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(Neuro) the science of becoming and remaining motivated



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There is no doubt that motivation is one of the most difficult and yet important factors in life. It is the difference between success and failure, goal and aimlessness, well-being and unhappiness. And yet, why is it so hard to be motivated? Or even if we do, to keep it up?

This is the question that researchers under the leadership of Professor Carmen Sandi at EPFL and Dr. Gedi Luksys at the University of Edinburgh has tried to answer. Previous studies have shown two things: First, that people differ greatly in their ability to engage in motivated behavior and that motivational problems such as apathy are common in neurodegenerative and psychiatric disorders. Second, an area of ​​the brain called the nucleus accumbens was a likely target for motivated behavior.

Sitting close to the bottom of the brain, the nucleus accumbens has been the subject of much research, as studies have shown that it is an important player in functions such as reluctance, reward, reinforcement and motivation. To test and quantify the motivation, the EPFL team designed a so-called monetary incentive task. The idea is that the participants perform a task with increasing and measurable effort and receive sums that correspond to their effort. Basically, do more and get paid more.

In this study, 43 men were scanned to measure metabolites in the nucleus accumbens via a sophisticated brain imaging technique called proton magnetic resonance spectroscopy, or 1

H-MRS. This can specifically measure the abundance of neurochemicals in the brain, such as neurotransmitters and metabolites. Because of this, 1H-MRS is used in clinical settings to determine neurological disorders.






Illustration of the effort of hand grip force. In the experiment, participants were first asked to press the grip on their maximum force or capacity. Then, during the execution of the task, in each trial, they had to push it up to a strength threshold of 50% of their maximum voluntary contraction and maintained at that strength for a further 3 seconds to obtain the specific monetary incentive granted to each trial. The task consisted of 80 consecutive trials. Credit: João Rodrigues (EPFL)

Each participant was then asked to press a device that measures force – a dynamometer to a certain level of contraction to earn either 0.2, 0.5 or a Swiss franc. This procedure was repeated in a number of 120 consecutive trials, which made the execution of the task quite demanding.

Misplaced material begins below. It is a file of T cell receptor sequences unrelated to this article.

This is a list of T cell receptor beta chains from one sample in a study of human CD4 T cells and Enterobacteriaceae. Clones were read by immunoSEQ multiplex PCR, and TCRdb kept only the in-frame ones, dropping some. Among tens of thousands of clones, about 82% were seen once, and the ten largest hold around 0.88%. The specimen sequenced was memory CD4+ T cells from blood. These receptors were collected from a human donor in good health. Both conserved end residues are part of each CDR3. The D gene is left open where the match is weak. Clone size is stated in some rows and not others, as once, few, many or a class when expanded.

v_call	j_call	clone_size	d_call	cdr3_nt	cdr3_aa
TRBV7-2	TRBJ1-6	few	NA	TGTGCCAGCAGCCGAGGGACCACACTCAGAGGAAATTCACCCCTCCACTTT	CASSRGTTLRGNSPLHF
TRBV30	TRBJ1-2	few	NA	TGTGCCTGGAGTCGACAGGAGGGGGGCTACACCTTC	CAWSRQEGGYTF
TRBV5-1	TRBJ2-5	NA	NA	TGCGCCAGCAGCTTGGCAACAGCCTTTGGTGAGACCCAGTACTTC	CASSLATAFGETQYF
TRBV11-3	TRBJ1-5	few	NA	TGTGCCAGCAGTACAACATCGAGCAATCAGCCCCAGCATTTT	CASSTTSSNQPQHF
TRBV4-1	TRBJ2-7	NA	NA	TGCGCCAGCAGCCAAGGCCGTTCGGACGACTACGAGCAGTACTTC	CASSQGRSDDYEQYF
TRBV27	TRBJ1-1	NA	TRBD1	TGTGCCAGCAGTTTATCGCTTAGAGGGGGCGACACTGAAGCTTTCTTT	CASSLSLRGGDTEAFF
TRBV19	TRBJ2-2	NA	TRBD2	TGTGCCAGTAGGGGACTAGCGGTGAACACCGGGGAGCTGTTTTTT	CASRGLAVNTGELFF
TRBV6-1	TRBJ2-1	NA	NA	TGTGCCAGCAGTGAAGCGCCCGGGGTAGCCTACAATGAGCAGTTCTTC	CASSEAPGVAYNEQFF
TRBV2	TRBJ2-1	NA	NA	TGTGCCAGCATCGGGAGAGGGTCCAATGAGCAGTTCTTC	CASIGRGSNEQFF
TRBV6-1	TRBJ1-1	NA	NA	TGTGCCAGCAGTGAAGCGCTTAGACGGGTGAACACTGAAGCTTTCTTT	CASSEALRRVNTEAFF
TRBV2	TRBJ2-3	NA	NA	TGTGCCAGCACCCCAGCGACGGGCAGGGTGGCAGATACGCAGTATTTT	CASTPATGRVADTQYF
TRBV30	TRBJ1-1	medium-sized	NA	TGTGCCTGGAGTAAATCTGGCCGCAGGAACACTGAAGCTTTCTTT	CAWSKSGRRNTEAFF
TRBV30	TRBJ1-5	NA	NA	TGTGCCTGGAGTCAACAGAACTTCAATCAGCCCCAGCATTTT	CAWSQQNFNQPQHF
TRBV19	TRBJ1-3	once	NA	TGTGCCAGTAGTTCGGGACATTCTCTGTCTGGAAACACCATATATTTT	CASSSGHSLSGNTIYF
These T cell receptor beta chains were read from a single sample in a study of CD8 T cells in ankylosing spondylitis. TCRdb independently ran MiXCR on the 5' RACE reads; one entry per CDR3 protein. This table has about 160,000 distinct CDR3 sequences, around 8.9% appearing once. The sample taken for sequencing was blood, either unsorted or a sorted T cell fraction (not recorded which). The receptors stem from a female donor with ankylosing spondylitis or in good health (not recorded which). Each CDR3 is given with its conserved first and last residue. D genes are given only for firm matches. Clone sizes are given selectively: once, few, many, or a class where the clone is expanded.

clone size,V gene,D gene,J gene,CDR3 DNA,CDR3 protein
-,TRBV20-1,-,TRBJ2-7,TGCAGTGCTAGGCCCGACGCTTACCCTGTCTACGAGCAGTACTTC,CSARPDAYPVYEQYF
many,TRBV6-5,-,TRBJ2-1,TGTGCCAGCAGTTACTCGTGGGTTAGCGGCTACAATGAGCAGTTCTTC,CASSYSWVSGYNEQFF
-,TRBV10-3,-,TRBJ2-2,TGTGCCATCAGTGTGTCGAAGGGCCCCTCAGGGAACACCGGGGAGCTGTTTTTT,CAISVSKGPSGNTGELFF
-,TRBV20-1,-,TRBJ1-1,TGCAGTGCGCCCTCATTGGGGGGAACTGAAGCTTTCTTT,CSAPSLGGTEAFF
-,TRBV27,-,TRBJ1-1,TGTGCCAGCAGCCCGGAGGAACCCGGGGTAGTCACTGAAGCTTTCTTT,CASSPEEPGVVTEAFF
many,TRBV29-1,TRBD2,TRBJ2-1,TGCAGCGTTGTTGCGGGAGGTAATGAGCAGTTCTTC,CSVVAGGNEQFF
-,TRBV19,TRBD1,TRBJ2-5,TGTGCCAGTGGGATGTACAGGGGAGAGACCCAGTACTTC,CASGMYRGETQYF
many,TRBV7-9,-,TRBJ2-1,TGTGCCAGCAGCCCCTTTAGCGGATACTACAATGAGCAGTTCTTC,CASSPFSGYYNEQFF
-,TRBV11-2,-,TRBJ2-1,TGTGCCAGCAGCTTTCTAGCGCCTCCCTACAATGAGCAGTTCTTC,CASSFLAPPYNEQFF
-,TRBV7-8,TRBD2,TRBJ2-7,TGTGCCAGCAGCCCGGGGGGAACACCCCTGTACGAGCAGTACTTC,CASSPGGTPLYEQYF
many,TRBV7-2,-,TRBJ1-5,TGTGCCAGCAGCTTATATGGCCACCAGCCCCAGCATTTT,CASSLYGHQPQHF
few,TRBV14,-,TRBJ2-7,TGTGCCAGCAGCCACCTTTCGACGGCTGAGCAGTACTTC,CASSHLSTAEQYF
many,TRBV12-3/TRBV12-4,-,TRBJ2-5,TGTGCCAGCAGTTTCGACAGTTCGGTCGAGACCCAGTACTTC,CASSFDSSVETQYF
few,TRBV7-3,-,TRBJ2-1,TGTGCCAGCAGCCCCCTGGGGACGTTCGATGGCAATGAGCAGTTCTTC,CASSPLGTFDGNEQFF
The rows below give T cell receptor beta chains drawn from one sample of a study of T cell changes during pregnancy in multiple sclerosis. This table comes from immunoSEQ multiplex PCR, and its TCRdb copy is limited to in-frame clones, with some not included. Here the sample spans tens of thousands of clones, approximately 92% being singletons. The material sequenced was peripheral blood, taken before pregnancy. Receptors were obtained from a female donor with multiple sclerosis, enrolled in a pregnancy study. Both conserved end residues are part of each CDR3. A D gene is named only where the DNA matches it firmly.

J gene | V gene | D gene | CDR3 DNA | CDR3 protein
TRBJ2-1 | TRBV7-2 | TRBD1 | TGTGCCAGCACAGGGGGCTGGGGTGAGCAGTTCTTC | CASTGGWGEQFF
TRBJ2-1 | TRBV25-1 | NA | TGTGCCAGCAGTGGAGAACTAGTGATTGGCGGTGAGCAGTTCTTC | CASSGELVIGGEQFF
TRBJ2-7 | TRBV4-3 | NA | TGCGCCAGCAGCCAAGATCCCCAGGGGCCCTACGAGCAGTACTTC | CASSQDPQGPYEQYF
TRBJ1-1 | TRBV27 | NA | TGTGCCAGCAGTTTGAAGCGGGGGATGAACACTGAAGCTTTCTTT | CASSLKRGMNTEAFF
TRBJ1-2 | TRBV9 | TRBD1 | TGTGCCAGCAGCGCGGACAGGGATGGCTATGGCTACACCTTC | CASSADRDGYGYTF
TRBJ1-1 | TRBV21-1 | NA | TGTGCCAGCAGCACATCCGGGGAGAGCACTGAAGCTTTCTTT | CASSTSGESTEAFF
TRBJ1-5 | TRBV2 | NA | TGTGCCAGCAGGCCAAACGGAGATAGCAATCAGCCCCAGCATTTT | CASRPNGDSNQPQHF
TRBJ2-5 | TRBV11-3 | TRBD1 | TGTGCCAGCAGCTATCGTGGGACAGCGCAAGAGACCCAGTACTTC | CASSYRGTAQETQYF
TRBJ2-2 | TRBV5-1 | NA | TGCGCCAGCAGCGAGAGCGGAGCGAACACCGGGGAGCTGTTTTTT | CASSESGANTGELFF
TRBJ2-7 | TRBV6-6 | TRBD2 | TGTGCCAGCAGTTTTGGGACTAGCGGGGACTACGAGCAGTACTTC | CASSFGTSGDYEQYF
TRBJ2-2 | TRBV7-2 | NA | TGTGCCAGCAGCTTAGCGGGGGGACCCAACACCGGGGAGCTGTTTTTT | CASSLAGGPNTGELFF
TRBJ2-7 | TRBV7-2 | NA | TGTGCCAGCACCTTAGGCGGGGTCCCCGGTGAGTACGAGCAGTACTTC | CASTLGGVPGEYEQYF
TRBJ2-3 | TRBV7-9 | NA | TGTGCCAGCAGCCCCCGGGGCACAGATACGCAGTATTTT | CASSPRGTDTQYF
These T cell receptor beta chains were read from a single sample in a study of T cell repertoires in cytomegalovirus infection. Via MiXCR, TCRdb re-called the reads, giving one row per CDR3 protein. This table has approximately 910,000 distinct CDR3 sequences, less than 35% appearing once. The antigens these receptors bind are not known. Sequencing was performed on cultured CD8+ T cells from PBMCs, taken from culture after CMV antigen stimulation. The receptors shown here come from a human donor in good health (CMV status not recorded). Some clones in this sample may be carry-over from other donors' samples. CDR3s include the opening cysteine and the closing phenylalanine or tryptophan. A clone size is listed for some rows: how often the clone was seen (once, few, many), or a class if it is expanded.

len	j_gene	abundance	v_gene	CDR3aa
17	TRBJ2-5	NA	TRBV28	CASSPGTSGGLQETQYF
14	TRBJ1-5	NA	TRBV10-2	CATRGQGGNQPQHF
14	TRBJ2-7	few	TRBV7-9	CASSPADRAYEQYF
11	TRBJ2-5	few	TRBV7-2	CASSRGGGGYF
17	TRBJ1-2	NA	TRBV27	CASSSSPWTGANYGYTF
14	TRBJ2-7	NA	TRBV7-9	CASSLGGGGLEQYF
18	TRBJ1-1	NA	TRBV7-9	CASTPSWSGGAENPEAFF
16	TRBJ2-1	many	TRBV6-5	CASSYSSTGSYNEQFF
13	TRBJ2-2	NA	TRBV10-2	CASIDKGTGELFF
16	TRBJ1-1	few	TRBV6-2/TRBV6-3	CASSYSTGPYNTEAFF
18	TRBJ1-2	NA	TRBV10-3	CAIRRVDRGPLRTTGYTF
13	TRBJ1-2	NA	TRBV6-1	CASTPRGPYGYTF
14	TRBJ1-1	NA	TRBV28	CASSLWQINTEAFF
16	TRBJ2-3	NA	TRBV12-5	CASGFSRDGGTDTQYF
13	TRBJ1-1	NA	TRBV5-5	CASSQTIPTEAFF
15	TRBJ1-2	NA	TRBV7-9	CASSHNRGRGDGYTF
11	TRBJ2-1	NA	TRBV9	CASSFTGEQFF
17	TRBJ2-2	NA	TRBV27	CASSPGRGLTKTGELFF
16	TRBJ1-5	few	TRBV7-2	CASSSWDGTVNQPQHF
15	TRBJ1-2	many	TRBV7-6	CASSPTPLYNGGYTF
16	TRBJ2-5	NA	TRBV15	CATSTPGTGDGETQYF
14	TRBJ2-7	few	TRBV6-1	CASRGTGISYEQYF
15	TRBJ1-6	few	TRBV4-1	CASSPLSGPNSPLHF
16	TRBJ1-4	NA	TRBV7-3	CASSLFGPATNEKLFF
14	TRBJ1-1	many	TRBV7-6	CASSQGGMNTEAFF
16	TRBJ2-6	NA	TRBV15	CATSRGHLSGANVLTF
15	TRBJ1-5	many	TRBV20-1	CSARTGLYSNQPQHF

The idea of ​​the experiment was that the sums would drive the participants to decide whether to invest energy and perform the task accordingly at each experiment. The researchers also ran the experiment under isolation and group conditions to investigate the impact of competition on performance.

Once they had collected behavioral data, the researchers processed it through a computational model that estimated the most appropriate parameters that should be measured in terms of usefulness, effort, and performance features. This allowed them to inquire whether specific neurotransmitter levels predicted specific motivational functions.

The analysis revealed that the key to performance – and by extension – motivation – lies in the relationship between two neurotransmitters in the nucleus accumbens: glutamine and glutamate. Specifically, the relationship between glutamine and glutamate relates to our ability to maintain performance over a long period of time – what the researchers say is endurance.

Another finding was that competition seems to increase performance, even from the beginning of the task. This was especially the case for individuals with low ratios of glutamine to glutamate in the nucleus accumbens.

“The results provide new insight into the field of neuroscience,” says Carmen Sandi. “They show that the balance between glutamine and glutamate can help predict specific, calculated components of motivated performance. Our methodology and data can also help us develop therapeutic strategies, including nutritional interventions, that address effort commitment deficits by targeting metabolism. ”


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More information:
Alina Strasser et al., The glutamine-to-glutamate ratio in the nucleus accumbens predicts exertional motivated performance in humans, Neuropsychopharmacology (2020). DOI: 10.1038 / s41386-020-0760-6

Provided by the Ecole Polytechnique Federale de Lausanne



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